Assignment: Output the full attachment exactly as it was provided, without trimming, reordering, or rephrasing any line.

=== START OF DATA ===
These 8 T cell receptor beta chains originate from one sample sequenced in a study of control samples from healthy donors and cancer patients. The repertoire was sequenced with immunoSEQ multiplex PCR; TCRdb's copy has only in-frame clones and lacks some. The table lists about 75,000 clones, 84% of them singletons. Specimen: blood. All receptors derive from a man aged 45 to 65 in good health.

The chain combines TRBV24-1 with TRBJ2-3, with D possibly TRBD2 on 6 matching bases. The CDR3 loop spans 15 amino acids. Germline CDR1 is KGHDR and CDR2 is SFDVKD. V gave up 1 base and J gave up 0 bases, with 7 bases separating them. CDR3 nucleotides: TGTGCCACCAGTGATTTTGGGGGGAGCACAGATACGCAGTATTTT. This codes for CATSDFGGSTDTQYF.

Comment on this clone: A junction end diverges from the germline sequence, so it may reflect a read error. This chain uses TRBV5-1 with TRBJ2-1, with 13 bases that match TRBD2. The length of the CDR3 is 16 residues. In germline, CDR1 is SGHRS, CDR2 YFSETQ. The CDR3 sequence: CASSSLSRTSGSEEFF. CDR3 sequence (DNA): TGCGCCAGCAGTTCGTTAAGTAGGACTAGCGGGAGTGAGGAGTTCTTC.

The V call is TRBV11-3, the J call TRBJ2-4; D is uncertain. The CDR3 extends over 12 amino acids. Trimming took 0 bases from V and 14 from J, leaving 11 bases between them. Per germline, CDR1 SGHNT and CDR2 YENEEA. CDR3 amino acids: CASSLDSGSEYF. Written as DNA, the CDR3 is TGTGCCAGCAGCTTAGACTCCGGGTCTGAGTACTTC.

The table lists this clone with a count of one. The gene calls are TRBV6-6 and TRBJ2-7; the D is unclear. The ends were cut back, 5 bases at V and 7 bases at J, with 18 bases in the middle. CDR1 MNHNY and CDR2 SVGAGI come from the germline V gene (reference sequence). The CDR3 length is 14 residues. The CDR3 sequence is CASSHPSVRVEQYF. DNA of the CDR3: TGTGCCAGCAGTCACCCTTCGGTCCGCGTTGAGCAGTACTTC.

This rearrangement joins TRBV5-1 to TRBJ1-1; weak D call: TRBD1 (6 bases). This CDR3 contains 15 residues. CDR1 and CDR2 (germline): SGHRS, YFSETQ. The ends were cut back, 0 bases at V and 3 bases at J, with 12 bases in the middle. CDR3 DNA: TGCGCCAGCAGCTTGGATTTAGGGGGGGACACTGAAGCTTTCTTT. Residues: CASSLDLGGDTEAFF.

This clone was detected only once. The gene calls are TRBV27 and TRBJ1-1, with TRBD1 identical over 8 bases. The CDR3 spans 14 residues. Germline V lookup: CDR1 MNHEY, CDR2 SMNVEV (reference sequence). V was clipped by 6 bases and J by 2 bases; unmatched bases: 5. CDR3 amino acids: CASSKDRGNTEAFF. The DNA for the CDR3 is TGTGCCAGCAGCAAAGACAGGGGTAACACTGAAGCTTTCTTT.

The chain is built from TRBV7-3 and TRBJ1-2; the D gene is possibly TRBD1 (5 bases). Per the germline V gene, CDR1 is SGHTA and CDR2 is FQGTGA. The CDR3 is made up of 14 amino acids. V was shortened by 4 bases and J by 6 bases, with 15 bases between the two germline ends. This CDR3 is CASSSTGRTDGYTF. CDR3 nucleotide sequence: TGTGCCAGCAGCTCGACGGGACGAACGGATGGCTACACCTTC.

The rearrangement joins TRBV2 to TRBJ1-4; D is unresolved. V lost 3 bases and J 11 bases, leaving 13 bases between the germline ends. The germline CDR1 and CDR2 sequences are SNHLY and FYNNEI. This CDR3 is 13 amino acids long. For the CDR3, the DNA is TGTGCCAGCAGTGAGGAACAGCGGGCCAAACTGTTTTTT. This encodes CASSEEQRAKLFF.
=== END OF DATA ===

These 8 T cell receptor beta chains originate from one sample sequenced in a study of control samples from healthy donors and cancer patients. The repertoire was sequenced with immunoSEQ multiplex PCR; TCRdb's copy has only in-frame clones and lacks some. The table lists about 75,000 clones, 84% of them singletons. Specimen: blood. All receptors derive from a man aged 45 to 65 in good health.

The chain combines TRBV24-1 with TRBJ2-3, with D possibly TRBD2 on 6 matching bases. The CDR3 loop spans 15 amino acids. Germline CDR1 is KGHDR and CDR2 is SFDVKD. V gave up 1 base and J gave up 0 bases, with 7 bases separating them. CDR3 nucleotides: TGTGCCACCAGTGATTTTGGGGGGAGCACAGATACGCAGTATTTT. This codes for CATSDFGGSTDTQYF.

Comment on this clone: A junction end diverges from the germline sequence, so it may reflect a read error. This chain uses TRBV5-1 with TRBJ2-1, with 13 bases that match TRBD2. The length of the CDR3 is 16 residues. In germline, CDR1 is SGHRS, CDR2 YFSETQ. The CDR3 sequence: CASSSLSRTSGSEEFF. CDR3 sequence (DNA): TGCGCCAGCAGTTCGTTAAGTAGGACTAGCGGGAGTGAGGAGTTCTTC.

The V call is TRBV11-3, the J call TRBJ2-4; D is uncertain. The CDR3 extends over 12 amino acids. Trimming took 0 bases from V and 14 from J, leaving 11 bases between them. Per germline, CDR1 SGHNT and CDR2 YENEEA. CDR3 amino acids: CASSLDSGSEYF. Written as DNA, the CDR3 is TGTGCCAGCAGCTTAGACTCCGGGTCTGAGTACTTC.

The table lists this clone with a count of one. The gene calls are TRBV6-6 and TRBJ2-7; the D is unclear. The ends were cut back, 5 bases at V and 7 bases at J, with 18 bases in the middle. CDR1 MNHNY and CDR2 SVGAGI come from the germline V gene (reference sequence). The CDR3 length is 14 residues. The CDR3 sequence is CASSHPSVRVEQYF. DNA of the CDR3: TGTGCCAGCAGTCACCCTTCGGTCCGCGTTGAGCAGTACTTC.

This rearrangement joins TRBV5-1 to TRBJ1-1; weak D call: TRBD1 (6 bases). This CDR3 contains 15 residues. CDR1 and CDR2 (germline): SGHRS, YFSETQ. The ends were cut back, 0 bases at V and 3 bases at J, with 12 bases in the middle. CDR3 DNA: TGCGCCAGCAGCTTGGATTTAGGGGGGGACACTGAAGCTTTCTTT. Residues: CASSLDLGGDTEAFF.

This clone was detected only once. The gene calls are TRBV27 and TRBJ1-1, with TRBD1 identical over 8 bases. The CDR3 spans 14 residues. Germline V lookup: CDR1 MNHEY, CDR2 SMNVEV (reference sequence). V was clipped by 6 bases and J by 2 bases; unmatched bases: 5. CDR3 amino acids: CASSKDRGNTEAFF. The DNA for the CDR3 is TGTGCCAGCAGCAAAGACAGGGGTAACACTGAAGCTTTCTTT.

The chain is built from TRBV7-3 and TRBJ1-2; the D gene is possibly TRBD1 (5 bases). Per the germline V gene, CDR1 is SGHTA and CDR2 is FQGTGA. The CDR3 is made up of 14 amino acids. V was shortened by 4 bases and J by 6 bases, with 15 bases between the two germline ends. This CDR3 is CASSSTGRTDGYTF. CDR3 nucleotide sequence: TGTGCCAGCAGCTCGACGGGACGAACGGATGGCTACACCTTC.

The rearrangement joins TRBV2 to TRBJ1-4; D is unresolved. V lost 3 bases and J 11 bases, leaving 13 bases between the germline ends. The germline CDR1 and CDR2 sequences are SNHLY and FYNNEI. This CDR3 is 13 amino acids long. For the CDR3, the DNA is TGTGCCAGCAGTGAGGAACAGCGGGCCAAACTGTTTTTT. This encodes CASSEEQRAKLFF.